No other insurance provider offers such a compelling proposition; a feature and benefit-rich solution, whole process control and the provision of a conduct risk reporting protocol. Known as the Conduct Risk Dashboard (CRD), the protocol outlines a series of controls and measures with monthly, quarterly and annual activities which Cigna undertakes on behalf of the lender partner.
Each CRD is bespoke to each lender, evidencing a mutual commitment to treating customers fairly and showing how lenders stress test against changes to customers’ circumstances as well as interest rate rises.
This not only goes beyond MMR guidelines, ensuring lenders meet the FCA’s objective to ‘secure an appropriate degree of protection for consumers’, but prepares ahead to meet future FCA calls for greater affordability scrutiny, which it has hinted at.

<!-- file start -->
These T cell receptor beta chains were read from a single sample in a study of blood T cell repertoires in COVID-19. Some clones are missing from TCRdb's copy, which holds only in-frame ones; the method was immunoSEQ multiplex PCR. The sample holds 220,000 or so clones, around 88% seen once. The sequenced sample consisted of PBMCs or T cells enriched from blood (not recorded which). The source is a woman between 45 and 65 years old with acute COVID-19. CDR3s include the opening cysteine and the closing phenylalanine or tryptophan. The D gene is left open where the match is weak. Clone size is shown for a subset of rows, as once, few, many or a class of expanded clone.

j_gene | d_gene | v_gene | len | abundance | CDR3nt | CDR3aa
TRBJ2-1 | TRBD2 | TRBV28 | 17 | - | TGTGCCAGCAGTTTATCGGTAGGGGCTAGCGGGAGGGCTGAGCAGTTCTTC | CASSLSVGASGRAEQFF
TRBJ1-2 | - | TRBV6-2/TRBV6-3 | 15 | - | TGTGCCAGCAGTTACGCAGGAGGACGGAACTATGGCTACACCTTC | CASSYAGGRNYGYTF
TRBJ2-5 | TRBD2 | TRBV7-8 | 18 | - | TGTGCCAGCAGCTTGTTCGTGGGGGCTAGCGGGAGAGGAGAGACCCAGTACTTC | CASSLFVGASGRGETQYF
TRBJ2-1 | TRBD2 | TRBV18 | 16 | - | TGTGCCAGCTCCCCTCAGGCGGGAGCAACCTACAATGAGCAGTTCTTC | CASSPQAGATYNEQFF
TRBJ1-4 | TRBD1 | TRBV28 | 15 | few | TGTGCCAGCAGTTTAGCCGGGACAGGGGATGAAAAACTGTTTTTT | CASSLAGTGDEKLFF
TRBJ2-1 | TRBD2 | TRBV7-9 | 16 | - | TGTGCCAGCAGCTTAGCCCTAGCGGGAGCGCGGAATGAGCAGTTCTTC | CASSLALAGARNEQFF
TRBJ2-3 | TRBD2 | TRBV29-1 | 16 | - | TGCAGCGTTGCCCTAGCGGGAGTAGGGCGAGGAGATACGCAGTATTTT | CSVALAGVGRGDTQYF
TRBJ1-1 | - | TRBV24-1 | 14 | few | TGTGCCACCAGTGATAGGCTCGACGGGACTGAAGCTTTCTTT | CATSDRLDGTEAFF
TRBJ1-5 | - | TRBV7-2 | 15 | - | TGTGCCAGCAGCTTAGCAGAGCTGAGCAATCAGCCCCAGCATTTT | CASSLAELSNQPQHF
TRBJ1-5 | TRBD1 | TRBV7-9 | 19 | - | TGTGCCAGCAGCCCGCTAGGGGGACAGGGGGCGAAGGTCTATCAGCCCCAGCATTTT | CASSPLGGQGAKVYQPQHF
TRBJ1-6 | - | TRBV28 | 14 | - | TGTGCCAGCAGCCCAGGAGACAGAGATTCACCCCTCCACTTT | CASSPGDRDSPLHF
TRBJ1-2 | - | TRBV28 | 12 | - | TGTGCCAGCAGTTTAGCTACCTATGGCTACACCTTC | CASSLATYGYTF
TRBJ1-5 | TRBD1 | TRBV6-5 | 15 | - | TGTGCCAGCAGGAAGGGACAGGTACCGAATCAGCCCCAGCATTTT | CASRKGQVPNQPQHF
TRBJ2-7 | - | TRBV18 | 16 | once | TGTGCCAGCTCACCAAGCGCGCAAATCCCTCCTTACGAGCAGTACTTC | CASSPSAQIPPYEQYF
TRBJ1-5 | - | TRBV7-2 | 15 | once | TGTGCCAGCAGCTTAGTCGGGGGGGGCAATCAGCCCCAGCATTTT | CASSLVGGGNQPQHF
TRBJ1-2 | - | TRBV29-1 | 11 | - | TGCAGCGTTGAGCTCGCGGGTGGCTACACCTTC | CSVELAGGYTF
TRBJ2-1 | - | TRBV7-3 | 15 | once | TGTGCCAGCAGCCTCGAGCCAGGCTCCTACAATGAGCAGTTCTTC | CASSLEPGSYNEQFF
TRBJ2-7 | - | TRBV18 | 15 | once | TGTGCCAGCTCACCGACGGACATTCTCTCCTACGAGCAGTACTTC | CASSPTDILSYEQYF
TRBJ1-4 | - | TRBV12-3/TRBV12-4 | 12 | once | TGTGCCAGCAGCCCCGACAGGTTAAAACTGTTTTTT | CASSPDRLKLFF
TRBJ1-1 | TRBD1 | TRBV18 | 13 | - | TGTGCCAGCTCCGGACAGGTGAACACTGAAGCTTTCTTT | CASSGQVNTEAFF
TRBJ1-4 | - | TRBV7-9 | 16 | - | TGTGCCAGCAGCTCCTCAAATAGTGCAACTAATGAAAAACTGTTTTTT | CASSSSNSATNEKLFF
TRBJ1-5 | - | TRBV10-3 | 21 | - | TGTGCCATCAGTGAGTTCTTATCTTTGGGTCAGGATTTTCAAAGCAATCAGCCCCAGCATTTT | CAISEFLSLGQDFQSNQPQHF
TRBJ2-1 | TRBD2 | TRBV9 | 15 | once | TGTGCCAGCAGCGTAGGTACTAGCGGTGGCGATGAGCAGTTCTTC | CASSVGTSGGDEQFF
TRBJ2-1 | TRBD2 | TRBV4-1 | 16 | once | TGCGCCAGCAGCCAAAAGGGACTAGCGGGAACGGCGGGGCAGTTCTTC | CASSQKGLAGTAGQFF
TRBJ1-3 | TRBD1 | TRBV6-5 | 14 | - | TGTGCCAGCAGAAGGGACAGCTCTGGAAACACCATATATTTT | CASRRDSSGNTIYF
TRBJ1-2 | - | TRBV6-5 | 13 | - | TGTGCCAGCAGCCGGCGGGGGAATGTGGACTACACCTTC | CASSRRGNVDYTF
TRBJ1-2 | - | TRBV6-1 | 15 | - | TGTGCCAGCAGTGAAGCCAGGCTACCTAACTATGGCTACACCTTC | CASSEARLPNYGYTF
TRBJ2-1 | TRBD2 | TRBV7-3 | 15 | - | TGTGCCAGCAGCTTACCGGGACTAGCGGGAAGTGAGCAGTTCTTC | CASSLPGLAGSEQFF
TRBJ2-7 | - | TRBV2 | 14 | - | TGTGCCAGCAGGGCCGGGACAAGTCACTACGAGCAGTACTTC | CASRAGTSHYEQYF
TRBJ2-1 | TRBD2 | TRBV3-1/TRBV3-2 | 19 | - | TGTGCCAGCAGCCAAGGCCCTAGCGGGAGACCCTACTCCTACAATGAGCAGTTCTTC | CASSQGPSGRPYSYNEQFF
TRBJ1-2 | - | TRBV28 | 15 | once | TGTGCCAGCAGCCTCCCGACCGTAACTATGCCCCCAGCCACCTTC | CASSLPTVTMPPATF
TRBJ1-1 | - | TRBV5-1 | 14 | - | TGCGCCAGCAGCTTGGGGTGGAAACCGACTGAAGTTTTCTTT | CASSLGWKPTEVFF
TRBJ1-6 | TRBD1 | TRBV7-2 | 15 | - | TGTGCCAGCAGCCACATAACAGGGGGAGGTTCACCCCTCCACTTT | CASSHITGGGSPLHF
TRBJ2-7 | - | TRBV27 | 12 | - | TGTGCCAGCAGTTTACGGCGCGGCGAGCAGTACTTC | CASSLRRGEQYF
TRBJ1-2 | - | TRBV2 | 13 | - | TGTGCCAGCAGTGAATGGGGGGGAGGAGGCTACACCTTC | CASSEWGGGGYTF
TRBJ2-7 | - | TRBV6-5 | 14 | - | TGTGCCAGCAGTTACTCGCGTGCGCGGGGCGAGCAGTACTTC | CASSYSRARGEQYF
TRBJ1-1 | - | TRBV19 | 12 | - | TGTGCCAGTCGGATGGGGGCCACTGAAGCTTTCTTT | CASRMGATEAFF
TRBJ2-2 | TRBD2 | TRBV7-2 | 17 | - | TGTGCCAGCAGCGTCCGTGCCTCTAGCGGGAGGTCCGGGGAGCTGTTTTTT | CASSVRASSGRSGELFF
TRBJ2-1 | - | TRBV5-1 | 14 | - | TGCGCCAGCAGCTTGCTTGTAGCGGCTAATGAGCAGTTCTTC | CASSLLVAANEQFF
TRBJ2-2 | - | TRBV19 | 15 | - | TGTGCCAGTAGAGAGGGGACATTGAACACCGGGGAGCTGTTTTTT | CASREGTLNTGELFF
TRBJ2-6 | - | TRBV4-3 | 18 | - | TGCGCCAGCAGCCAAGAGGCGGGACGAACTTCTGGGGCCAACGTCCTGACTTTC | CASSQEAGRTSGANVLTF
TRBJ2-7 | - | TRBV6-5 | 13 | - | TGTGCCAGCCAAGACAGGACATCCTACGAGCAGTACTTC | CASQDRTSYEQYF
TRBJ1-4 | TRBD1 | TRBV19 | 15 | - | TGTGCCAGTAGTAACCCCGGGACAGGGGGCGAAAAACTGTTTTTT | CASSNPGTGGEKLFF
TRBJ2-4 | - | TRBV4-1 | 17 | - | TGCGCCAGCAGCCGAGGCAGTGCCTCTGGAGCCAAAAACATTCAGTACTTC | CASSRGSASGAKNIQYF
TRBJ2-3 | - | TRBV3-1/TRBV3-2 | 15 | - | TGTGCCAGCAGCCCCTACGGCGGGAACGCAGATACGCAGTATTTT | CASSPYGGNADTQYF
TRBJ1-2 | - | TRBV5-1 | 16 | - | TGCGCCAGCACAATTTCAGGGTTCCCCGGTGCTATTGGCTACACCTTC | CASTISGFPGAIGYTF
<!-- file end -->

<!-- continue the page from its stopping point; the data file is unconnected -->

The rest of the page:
Earlier this year, Treasury Select Committee member Andrew Love MP reported only 5% of mortgages and loans are sold with protection against the risks of accident, sickness or unemployment. In January 2014, British Money commissioned online market research firm, Usurv, to identify how many first time buyers and existing borrowers have protection plans in place. Feedback was 2.7% and 5.4% respectively.
Further investigation revealed 46% failed to purchase cover because it wasn’t offered by their lender, confirming British Money’s belief that the regulatory, financial and reputational risks outweigh any desire to reduce potential delinquent loan holdings. State protection was cited by 27% who failed to buy cover and a tarnished reputation of PPI by 24%.